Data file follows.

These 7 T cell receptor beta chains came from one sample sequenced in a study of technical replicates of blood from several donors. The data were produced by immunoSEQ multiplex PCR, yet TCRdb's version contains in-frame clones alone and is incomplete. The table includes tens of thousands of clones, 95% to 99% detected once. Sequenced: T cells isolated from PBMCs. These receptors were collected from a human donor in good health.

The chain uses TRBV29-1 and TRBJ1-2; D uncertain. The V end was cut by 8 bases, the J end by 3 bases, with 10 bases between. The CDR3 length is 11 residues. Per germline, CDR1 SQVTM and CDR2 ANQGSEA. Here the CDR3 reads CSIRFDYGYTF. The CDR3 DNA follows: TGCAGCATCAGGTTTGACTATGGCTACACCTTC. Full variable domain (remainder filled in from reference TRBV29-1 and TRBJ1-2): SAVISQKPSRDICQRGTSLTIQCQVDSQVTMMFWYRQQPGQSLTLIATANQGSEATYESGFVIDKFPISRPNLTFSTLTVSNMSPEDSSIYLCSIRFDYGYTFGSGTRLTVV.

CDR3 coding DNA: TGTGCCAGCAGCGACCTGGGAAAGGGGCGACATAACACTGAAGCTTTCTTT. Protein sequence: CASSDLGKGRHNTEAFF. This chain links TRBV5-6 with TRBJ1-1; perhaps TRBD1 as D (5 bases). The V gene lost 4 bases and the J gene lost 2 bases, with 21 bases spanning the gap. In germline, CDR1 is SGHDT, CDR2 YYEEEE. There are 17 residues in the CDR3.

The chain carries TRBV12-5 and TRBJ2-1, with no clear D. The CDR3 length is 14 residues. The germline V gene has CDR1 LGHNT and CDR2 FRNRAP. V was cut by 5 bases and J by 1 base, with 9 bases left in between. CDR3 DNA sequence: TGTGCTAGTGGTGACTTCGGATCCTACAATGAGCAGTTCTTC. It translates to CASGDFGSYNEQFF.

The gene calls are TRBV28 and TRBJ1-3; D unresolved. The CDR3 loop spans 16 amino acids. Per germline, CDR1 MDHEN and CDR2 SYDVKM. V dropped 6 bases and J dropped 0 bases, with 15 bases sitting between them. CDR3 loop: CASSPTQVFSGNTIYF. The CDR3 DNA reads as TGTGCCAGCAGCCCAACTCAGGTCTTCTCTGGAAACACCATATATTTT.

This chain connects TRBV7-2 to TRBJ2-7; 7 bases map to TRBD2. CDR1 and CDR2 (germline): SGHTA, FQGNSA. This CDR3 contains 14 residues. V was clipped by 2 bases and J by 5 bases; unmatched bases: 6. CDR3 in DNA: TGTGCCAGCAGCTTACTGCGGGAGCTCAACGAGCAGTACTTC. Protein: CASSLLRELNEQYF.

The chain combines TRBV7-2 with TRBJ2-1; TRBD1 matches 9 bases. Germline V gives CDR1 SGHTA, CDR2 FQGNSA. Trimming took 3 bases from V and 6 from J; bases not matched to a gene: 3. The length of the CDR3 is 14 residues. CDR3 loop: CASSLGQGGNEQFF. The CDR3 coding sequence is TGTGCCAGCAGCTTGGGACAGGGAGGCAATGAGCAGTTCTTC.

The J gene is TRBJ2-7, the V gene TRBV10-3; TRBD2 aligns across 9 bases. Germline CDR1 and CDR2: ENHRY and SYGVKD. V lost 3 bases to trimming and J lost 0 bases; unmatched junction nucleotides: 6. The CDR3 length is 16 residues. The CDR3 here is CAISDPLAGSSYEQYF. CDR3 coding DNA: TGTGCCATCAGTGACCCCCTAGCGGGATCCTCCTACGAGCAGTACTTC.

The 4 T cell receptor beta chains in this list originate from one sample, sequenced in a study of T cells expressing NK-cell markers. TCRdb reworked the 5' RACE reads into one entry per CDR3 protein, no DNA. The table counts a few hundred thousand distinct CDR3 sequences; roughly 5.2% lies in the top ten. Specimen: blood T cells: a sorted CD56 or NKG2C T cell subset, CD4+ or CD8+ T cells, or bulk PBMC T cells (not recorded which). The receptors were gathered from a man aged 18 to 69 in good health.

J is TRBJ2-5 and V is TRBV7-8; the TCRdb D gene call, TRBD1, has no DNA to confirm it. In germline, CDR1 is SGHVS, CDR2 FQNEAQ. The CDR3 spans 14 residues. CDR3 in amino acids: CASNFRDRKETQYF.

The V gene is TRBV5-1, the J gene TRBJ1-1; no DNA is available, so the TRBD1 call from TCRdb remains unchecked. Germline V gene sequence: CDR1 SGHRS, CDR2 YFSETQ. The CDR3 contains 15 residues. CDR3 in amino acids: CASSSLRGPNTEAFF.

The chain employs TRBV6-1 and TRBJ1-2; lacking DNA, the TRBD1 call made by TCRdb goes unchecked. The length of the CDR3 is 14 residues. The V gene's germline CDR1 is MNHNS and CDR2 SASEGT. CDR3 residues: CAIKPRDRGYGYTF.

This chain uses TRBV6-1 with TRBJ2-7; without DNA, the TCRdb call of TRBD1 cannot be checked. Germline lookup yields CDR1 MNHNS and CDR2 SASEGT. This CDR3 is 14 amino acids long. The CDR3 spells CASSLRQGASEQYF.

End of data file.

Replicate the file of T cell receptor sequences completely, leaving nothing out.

These 7 T cell receptor beta chains came from one sample sequenced in a study of technical replicates of blood from several donors. The data were produced by immunoSEQ multiplex PCR, yet TCRdb's version contains in-frame clones alone and is incomplete. The table includes tens of thousands of clones, 95% to 99% detected once. Sequenced: T cells isolated from PBMCs. These receptors were collected from a human donor in good health.

The chain uses TRBV29-1 and TRBJ1-2; D uncertain. The V end was cut by 8 bases, the J end by 3 bases, with 10 bases between. The CDR3 length is 11 residues. Per germline, CDR1 SQVTM and CDR2 ANQGSEA. Here the CDR3 reads CSIRFDYGYTF. The CDR3 DNA follows: TGCAGCATCAGGTTTGACTATGGCTACACCTTC. Full variable domain (remainder filled in from reference TRBV29-1 and TRBJ1-2): SAVISQKPSRDICQRGTSLTIQCQVDSQVTMMFWYRQQPGQSLTLIATANQGSEATYESGFVIDKFPISRPNLTFSTLTVSNMSPEDSSIYLCSIRFDYGYTFGSGTRLTVV.

CDR3 coding DNA: TGTGCCAGCAGCGACCTGGGAAAGGGGCGACATAACACTGAAGCTTTCTTT. Protein sequence: CASSDLGKGRHNTEAFF. This chain links TRBV5-6 with TRBJ1-1; perhaps TRBD1 as D (5 bases). The V gene lost 4 bases and the J gene lost 2 bases, with 21 bases spanning the gap. In germline, CDR1 is SGHDT, CDR2 YYEEEE. There are 17 residues in the CDR3.

The chain carries TRBV12-5 and TRBJ2-1, with no clear D. The CDR3 length is 14 residues. The germline V gene has CDR1 LGHNT and CDR2 FRNRAP. V was cut by 5 bases and J by 1 base, with 9 bases left in between. CDR3 DNA sequence: TGTGCTAGTGGTGACTTCGGATCCTACAATGAGCAGTTCTTC. It translates to CASGDFGSYNEQFF.

The gene calls are TRBV28 and TRBJ1-3; D unresolved. The CDR3 loop spans 16 amino acids. Per germline, CDR1 MDHEN and CDR2 SYDVKM. V dropped 6 bases and J dropped 0 bases, with 15 bases sitting between them. CDR3 loop: CASSPTQVFSGNTIYF. The CDR3 DNA reads as TGTGCCAGCAGCCCAACTCAGGTCTTCTCTGGAAACACCATATATTTT.

This chain connects TRBV7-2 to TRBJ2-7; 7 bases map to TRBD2. CDR1 and CDR2 (germline): SGHTA, FQGNSA. This CDR3 contains 14 residues. V was clipped by 2 bases and J by 5 bases; unmatched bases: 6. CDR3 in DNA: TGTGCCAGCAGCTTACTGCGGGAGCTCAACGAGCAGTACTTC. Protein: CASSLLRELNEQYF.

The chain combines TRBV7-2 with TRBJ2-1; TRBD1 matches 9 bases. Germline V gives CDR1 SGHTA, CDR2 FQGNSA. Trimming took 3 bases from V and 6 from J; bases not matched to a gene: 3. The length of the CDR3 is 14 residues. CDR3 loop: CASSLGQGGNEQFF. The CDR3 coding sequence is TGTGCCAGCAGCTTGGGACAGGGAGGCAATGAGCAGTTCTTC.

The J gene is TRBJ2-7, the V gene TRBV10-3; TRBD2 aligns across 9 bases. Germline CDR1 and CDR2: ENHRY and SYGVKD. V lost 3 bases to trimming and J lost 0 bases; unmatched junction nucleotides: 6. The CDR3 length is 16 residues. The CDR3 here is CAISDPLAGSSYEQYF. CDR3 coding DNA: TGTGCCATCAGTGACCCCCTAGCGGGATCCTCCTACGAGCAGTACTTC.

The 4 T cell receptor beta chains in this list originate from one sample, sequenced in a study of T cells expressing NK-cell markers. TCRdb reworked the 5' RACE reads into one entry per CDR3 protein, no DNA. The table counts a few hundred thousand distinct CDR3 sequences; roughly 5.2% lies in the top ten. Specimen: blood T cells: a sorted CD56 or NKG2C T cell subset, CD4+ or CD8+ T cells, or bulk PBMC T cells (not recorded which). The receptors were gathered from a man aged 18 to 69 in good health.

J is TRBJ2-5 and V is TRBV7-8; the TCRdb D gene call, TRBD1, has no DNA to confirm it. In germline, CDR1 is SGHVS, CDR2 FQNEAQ. The CDR3 spans 14 residues. CDR3 in amino acids: CASNFRDRKETQYF.

The V gene is TRBV5-1, the J gene TRBJ1-1; no DNA is available, so the TRBD1 call from TCRdb remains unchecked. Germline V gene sequence: CDR1 SGHRS, CDR2 YFSETQ. The CDR3 contains 15 residues. CDR3 in amino acids: CASSSLRGPNTEAFF.

The chain employs TRBV6-1 and TRBJ1-2; lacking DNA, the TRBD1 call made by TCRdb goes unchecked. The length of the CDR3 is 14 residues. The V gene's germline CDR1 is MNHNS and CDR2 SASEGT. CDR3 residues: CAIKPRDRGYGYTF.

This chain uses TRBV6-1 with TRBJ2-7; without DNA, the TCRdb call of TRBD1 cannot be checked. Germline lookup yields CDR1 MNHNS and CDR2 SASEGT. This CDR3 is 14 amino acids long. The CDR3 spells CASSLRQGASEQYF.